conducted a reVieW of the medlcalliterarure concerning episiOtomy and
concluded that" the data on benefilS of epISiOtomy are very poor and
offer no convincing argument .the rouune use of that procc-
Moreover, there arc significant nsks associated with epiSiotomy ure, ...
that have not been adequately studied."
\Vle object srrenuously to the routine use of episiotomies. However,
there are some clear-cut instances in which episiotomies should be done.
They include the following:
• When a woman is pushing uncontrollably and it's impossible to
guide the baby's head out slowly. The potential for tearing In this
instance is great, so an episiotomy is preferable. To avoid being cm,
you must have enough conuol to Stop pushing and to simply let me
force of the contraction ease [he baby out.
• Some few women have tough perineums, With Iirde pliability or
elasticity. This may be the natural (ondiuon of the perineum or the
result of poor nutrition or lack of exercise. Tension in the pelvic
floor muscles can also cause a tight perineum. This be the reruh
of poor body position (especially if you are lying on your back) or
an inability to let go emOtionally as well as physically.
• Forceps deliveries always require episiotOmies because [he norma]
vaginal opening isn't large enough to accommodate the instru,
• If the baby is in distress and needs to be delivered quickly, an
episiotomy will be performed.
• If the moeher's condition (toxemia or heart disease) necessitates 3
. . . f h' g an episiotom)' will
short second stage with a mlntmum 0 pus In ,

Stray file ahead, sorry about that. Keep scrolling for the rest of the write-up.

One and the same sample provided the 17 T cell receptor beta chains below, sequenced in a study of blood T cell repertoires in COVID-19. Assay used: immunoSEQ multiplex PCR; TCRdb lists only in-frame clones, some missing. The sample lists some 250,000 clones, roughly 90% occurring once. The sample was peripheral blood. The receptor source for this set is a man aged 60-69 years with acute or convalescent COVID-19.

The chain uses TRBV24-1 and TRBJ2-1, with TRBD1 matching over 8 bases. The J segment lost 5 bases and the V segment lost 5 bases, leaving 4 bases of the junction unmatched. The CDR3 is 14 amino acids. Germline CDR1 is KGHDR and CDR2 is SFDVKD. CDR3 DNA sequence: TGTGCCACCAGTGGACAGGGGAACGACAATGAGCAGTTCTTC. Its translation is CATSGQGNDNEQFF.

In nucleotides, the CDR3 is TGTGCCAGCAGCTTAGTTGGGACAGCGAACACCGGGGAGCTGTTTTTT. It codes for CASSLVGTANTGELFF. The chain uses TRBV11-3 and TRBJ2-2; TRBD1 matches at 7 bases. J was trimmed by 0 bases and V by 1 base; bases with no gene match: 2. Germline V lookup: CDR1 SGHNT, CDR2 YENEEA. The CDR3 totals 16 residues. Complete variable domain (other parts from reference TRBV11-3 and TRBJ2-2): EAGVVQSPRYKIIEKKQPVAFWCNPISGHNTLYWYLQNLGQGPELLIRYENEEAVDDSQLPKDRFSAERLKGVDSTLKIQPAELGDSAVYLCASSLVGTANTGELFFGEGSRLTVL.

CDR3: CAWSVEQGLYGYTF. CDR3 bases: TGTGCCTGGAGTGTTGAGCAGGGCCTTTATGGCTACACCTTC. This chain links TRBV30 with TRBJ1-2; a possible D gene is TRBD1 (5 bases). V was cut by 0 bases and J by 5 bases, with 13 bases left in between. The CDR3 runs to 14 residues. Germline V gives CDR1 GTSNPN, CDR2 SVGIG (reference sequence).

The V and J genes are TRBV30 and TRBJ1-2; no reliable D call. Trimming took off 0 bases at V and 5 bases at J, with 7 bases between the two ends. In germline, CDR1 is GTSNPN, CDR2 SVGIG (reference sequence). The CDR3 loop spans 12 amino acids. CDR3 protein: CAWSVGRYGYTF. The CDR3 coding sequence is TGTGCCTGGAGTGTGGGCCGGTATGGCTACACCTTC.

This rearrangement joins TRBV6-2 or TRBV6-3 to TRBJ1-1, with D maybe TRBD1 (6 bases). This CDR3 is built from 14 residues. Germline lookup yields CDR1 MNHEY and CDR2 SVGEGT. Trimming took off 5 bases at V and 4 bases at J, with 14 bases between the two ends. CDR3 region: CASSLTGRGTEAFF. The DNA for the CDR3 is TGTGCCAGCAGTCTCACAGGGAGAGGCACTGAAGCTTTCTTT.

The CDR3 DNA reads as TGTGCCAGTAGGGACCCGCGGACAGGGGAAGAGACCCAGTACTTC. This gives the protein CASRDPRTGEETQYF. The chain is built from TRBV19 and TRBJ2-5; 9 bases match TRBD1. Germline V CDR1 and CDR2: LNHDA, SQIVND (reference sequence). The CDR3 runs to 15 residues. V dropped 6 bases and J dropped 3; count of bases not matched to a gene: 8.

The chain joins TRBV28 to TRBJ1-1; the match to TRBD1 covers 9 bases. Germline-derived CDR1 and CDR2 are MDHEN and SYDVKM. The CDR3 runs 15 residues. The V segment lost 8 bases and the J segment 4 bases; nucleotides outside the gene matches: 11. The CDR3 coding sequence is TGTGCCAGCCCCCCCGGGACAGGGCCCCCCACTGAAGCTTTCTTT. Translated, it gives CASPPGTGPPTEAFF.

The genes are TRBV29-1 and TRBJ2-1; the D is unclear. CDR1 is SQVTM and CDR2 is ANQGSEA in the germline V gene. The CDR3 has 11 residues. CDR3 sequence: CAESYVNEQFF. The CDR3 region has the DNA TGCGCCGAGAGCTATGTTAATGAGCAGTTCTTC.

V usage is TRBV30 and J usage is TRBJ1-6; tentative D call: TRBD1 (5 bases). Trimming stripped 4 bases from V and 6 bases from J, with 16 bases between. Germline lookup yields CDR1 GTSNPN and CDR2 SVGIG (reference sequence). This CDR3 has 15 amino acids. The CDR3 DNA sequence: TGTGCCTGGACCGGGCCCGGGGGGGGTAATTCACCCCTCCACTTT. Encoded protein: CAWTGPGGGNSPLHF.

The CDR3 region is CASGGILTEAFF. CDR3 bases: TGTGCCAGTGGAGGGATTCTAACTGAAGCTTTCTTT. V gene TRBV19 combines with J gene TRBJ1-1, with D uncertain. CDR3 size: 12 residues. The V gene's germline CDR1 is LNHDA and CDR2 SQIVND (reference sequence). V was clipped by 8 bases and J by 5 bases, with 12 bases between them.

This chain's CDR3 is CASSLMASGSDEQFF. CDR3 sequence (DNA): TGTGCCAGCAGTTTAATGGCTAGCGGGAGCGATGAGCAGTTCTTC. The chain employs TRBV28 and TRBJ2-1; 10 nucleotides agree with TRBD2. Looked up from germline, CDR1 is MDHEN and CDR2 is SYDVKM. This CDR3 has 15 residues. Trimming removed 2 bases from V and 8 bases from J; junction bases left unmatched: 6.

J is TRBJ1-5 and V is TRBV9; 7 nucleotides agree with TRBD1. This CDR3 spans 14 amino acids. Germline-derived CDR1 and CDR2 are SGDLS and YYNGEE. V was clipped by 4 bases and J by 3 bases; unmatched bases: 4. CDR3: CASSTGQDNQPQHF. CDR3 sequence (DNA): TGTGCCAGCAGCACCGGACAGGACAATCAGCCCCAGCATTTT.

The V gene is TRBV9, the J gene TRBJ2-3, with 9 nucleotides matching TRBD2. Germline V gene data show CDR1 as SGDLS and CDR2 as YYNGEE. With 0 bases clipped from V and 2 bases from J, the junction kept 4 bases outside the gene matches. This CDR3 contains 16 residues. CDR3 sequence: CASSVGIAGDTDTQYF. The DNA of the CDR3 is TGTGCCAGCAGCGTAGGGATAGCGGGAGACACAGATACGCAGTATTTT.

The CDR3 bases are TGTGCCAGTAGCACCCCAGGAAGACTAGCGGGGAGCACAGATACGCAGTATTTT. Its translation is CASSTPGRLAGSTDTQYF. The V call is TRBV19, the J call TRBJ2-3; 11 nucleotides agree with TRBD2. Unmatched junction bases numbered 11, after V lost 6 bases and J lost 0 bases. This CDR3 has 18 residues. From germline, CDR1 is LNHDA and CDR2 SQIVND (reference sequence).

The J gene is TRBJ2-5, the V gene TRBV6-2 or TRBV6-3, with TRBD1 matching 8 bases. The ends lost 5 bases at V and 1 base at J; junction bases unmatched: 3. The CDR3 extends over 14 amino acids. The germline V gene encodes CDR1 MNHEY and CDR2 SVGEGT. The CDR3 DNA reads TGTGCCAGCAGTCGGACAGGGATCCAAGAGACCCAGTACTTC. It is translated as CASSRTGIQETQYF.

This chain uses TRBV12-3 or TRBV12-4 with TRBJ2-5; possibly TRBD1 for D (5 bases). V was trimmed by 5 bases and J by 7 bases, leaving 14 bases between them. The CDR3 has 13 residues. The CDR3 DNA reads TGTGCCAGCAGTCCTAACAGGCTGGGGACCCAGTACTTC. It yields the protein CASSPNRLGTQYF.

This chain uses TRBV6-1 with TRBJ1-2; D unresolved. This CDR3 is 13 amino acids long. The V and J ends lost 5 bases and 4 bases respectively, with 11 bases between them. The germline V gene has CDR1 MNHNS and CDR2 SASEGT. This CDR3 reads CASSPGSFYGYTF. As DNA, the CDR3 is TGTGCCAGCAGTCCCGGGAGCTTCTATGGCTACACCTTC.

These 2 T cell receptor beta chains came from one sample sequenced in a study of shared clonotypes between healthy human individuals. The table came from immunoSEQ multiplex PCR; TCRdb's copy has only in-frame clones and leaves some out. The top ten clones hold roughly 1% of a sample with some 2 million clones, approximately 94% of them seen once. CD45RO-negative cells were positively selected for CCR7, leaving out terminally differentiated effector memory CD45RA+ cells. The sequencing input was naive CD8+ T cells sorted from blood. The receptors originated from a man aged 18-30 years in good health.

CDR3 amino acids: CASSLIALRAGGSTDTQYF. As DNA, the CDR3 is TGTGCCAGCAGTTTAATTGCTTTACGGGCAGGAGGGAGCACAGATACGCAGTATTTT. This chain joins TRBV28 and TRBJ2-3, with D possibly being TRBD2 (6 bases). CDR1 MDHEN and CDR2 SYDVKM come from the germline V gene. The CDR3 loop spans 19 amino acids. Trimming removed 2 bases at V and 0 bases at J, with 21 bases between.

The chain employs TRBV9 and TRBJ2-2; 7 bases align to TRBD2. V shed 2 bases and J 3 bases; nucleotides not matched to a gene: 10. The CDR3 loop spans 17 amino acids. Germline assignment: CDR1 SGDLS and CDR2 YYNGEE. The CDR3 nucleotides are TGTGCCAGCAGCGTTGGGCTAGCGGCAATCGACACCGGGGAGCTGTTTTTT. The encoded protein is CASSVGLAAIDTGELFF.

be necessary to enable speed)' deli\'ery of the bab)'
Your doctor may try to convince )'ou that epISiotomies are necessary,
UStng {he follow 109 arguments:
. etlrr 1.1/111 It'arlllg. Women who responded to l)Ur questil)nnalrt'
'/I 'tb I
expressed grc .. dissatISfaction with their epISioromlt's, but time and
lime agam they saId, "Well," was better Ihan I<"aring " In faC! there
IS a good chance thai you mal' not tear at all.
Ihal If IOU do. It'
likely to be ,1 sm;)11 tcar that docs not require repaIr (unlike a deep
inCiSiOn ).
All l'plsi;..)wmies cut through muscles, but tear:; often don ' t. [n
lune 198-4, 8""lJb ,\f{dl{uIJ(Ju,.,ltt/ published a study on rOUtine
-medlolateral episiotomy. In this research, a control group of firSI.
time mothers were delivered without episiotom}' unless it Was
deemed medICally essential: 21 percent did not tear, 25 percent had
a first-degree tear (which does not reqUire stitching because it heals
spontaneously), and 47 percent experienced a second-degree tear.
There were no third-degree tears. In this study, almost half (46
percent) of the women sustained less damage than they would have
with a standard episiotomy, and almost half of that group did nOt tear
at all. The remaining 47 percent with second-degree lacerations
no worse off than they would have been with an episiOtomy.
One Imerestlng result was the finding that only 8 percent underwent
episiOtomy for medical reasons, as compared with 89 percent in the
si); months prior to the study.
The tear )'OU do nOt want is a third- or fourth·degree one, which
extends imo the re((um. There is no guarantee that an episiommy
will prevent third-degree laceration, and in fact episiotomies them.